Energy Transfer needs to join the transition so that it doesn’t become extinct. That led it to recently launch an alternative energy group to increase its focus on finding ways to remain relevant as the energy industry shifts fuel sources.
Evolving with the industry
Energy Transfer has already started cleaning up its act in recent years. The company has spent the past decade focused on reducing its greenhouse gas emissions. For example, it has installed a dual drive compression system along some of its natural gas pipelines that reduced its carbon dioxide emissions by more than 632,000 tons last year alone. The company also recently supported the construction of the Maplewood 2 Solar Project in Texas by signing a power purchase agreement to buy clean power from that site to offset its energy usage. The company also operates more than 18,000 solar-powered metering stations across the country. As a result, 20% of the electricity it uses comes from renewable energy.
Energy Transfer’s new alternative energy group will increase its efforts to find new renewable energy projects. The group will focus on finding opportunities to either purchase power from solar and wind farms or develop projects with third-party operators. Those investments will mainly offset the company’s power usage. The company will also look to develop renewable diesel and renewable natural gas opportunities when they make economic sense. These projects would leverage the company’s existing pipeline network as it could repurpose some of those assets for renewable fuels.
Taking different approaches
Energy Transfer is the latest fossil fuel-focused company to announce plans to increase its participation in the energy transition. Earlier this month, oil giant ExxonMobil (NYSE:XOM) unveiled plans to launch a new business to commercialize its low-carbon technology portfolio. Exxon initially plans to focus on carbon capture and storage projects, though the company also said it would consider other opportunities, including hydrogen. Exxon plans to invest $3 billion in lower-emission energy projects through 2025. However, that’s just a drop in the bucket for a company that intends on investing as much as $25 billion per year during that timeframe.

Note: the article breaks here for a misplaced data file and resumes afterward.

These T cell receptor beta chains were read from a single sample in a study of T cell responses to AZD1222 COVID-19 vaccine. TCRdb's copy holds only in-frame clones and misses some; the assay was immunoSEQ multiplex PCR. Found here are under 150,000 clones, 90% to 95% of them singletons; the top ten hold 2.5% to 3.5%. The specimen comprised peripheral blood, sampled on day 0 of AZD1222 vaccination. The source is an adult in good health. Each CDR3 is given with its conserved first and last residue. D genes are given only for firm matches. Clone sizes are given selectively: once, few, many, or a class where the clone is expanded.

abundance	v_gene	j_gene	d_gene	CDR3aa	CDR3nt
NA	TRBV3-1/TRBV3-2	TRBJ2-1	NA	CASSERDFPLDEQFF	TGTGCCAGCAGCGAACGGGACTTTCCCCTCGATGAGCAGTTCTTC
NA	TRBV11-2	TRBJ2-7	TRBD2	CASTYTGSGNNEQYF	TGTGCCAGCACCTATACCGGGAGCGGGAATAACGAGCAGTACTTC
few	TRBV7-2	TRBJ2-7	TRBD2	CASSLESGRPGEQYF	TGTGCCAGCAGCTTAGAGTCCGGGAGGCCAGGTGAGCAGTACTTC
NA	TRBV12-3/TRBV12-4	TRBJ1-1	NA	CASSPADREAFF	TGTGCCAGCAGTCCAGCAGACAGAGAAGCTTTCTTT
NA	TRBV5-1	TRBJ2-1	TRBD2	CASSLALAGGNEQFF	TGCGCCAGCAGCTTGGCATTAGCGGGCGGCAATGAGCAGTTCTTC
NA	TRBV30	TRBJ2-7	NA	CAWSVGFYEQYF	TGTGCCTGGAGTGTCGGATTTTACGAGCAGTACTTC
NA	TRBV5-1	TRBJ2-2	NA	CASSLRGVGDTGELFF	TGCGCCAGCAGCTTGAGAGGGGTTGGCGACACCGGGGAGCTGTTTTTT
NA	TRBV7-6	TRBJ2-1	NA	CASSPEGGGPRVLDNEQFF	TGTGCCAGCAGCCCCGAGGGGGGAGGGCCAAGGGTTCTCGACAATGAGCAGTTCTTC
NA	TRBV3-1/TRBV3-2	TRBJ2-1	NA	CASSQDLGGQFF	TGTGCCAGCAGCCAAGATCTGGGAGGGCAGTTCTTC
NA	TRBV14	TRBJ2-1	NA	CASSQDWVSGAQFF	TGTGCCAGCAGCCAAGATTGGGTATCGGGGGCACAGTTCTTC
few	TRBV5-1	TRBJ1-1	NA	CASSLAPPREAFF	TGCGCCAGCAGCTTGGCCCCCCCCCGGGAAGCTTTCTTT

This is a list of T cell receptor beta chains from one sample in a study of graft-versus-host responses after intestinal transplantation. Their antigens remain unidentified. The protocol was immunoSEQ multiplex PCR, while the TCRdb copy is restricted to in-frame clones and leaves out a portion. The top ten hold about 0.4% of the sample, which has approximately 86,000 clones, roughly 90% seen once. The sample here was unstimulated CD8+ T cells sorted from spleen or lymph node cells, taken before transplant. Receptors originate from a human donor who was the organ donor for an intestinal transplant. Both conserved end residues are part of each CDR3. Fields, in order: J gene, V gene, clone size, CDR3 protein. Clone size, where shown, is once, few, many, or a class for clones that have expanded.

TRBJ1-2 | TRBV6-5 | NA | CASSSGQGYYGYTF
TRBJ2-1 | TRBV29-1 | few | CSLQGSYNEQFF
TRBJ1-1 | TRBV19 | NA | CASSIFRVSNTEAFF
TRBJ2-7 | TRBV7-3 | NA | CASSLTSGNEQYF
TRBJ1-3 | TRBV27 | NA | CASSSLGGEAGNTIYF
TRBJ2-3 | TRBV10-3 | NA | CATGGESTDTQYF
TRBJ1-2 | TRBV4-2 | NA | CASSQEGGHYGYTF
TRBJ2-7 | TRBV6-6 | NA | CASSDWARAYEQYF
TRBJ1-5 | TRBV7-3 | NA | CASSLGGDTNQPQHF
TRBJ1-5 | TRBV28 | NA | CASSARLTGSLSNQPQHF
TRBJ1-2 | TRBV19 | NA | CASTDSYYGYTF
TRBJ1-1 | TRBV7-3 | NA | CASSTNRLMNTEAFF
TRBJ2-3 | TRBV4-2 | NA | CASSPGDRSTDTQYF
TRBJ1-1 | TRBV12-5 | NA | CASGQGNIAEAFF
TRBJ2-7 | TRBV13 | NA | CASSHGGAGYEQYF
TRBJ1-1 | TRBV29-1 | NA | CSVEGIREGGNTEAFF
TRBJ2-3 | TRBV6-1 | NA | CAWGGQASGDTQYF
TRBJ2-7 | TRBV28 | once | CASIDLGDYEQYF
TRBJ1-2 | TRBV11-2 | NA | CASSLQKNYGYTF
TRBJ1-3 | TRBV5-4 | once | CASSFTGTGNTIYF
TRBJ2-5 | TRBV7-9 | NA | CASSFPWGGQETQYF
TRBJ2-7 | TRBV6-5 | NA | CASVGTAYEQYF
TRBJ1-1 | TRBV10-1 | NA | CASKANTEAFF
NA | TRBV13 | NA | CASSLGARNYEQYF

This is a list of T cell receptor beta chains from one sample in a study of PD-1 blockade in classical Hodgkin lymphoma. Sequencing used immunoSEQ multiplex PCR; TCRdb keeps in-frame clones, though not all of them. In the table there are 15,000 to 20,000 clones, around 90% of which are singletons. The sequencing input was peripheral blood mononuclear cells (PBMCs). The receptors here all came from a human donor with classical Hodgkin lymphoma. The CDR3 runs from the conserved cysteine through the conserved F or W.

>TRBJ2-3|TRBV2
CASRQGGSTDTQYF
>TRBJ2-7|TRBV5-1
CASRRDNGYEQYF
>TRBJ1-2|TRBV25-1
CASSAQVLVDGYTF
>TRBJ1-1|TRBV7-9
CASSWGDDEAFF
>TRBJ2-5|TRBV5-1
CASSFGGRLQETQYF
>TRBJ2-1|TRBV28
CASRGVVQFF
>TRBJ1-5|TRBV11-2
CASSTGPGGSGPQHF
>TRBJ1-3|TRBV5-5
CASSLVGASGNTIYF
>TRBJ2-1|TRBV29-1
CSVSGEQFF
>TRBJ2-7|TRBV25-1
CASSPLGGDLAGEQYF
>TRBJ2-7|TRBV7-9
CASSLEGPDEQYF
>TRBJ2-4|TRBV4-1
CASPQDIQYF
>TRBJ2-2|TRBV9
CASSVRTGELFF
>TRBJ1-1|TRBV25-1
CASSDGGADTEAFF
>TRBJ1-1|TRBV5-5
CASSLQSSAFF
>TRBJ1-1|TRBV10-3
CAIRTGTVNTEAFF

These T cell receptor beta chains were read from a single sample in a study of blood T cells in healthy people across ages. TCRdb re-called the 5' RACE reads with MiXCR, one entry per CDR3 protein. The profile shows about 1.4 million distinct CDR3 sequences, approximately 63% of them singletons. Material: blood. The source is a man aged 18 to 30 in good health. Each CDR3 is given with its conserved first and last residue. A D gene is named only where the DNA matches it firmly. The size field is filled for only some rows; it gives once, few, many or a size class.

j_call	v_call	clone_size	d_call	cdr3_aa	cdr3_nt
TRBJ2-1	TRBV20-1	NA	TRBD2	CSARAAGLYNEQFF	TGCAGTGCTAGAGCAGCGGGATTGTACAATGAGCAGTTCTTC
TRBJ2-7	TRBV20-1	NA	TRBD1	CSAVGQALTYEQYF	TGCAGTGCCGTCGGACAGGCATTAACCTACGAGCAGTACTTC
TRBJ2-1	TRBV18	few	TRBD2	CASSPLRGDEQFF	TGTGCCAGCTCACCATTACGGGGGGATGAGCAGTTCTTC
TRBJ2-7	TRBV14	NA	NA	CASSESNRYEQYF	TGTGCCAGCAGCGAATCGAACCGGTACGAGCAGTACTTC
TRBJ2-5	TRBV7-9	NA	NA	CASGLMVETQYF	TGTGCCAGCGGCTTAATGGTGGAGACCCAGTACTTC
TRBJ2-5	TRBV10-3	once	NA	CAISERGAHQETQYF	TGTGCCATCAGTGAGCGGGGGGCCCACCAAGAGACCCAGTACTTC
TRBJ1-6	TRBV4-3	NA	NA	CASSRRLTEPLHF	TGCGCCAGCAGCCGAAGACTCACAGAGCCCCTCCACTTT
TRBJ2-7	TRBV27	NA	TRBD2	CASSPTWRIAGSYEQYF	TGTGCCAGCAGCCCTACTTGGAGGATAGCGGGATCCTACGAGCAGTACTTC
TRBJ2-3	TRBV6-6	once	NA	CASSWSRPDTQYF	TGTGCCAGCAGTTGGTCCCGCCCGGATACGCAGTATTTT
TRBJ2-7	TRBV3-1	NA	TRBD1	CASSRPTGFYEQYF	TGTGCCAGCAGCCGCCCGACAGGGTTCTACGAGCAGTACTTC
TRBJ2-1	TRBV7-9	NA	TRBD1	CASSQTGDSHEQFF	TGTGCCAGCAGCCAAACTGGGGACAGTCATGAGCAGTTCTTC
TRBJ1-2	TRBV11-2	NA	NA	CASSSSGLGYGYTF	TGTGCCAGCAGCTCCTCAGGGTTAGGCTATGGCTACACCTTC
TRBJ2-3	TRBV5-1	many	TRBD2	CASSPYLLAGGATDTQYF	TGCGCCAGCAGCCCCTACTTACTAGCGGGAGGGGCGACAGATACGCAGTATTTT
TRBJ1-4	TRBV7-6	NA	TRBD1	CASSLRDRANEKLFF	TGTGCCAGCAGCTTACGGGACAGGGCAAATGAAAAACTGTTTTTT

Meanwhile, energy infrastructure operator Kinder Morgan (NYSE:KMI) revealed how it’s transitioning to the future of energy earlier this year. It’s already involved in storing, handling, and blending liquid renewable transportation fuels like ethanol and biodiesel within its products pipelines and terminals segments. However, it sees ripe opportunities for expansion in renewable diesel. Kinder Morgan also believes it can expand into adjacent markets by blending hydrogen into its existing natural gas network and transporting and sequestering carbon dioxide. Meanwhile, it sees longer-term potential in hydrogen and renewable diesel production and joining Exxon in the carbon capture market. The company believes that it could convert much of its existing infrastructure network to transport and store the fuels of the future.
Meanwhile, other energy companies are taking bolder approaches to capture opportunities in the energy transition. For example, Canadian energy infrastructure giant Enbridge (NYSE:ENB) currently gets about 4% of its earnings from renewable energy assets. It operates 22 wind farms, seven solar farms, six renewable natural gas facilities, and a hydrogen facility, among other assets. Enbridge expects to invest $2 billion Canadian ($1.6 billion) on building additional offshore wind farms in Europe through 2023 and spend another roughly CA$500 million ($393 million) during that timeframe on self-power renewable energy projects in North America. It has several other renewable energy projects in development and other opportunities like carbon capture and storage projects and those focused on hydrogen and renewable natural gas further down the pipeline.
An important first step
Energy Transfer is putting a greater emphasis on discovering its role in the energy transition. It’s starting small by looking at self-powering more of its existing infrastructure with renewable energy and exploring ways to leverage those assets to transport renewable fuels. However, with the energy transition accelerating, the company will need to do even more. If it doesn’t, it risks falling behind rivals like Enbridge that are already capturing opportunities to create value for their investors by leading the charge in helping the global economy switch power sources.
This article represents the opinion of the writer, who may disagree with the “official” recommendation position of a Motley Fool premium advisory service. We’re motley! Questioning an investing thesis — even one of our own — helps us all think critically about investing and make decisions that help us become smarter, happier, and richer.
This article represents the opinion of the writer, who may disagree with the “official” recommendation position of a Motley Fool premium advisory service. We’re motley! Questioning an investing thesis -- even one of our own -- helps us all think critically about investing and make decisions that help us become smarter, happier, and richer.
Read More: Energy Transfer Doesn’t Want to Get Left Behind in the Energy Transition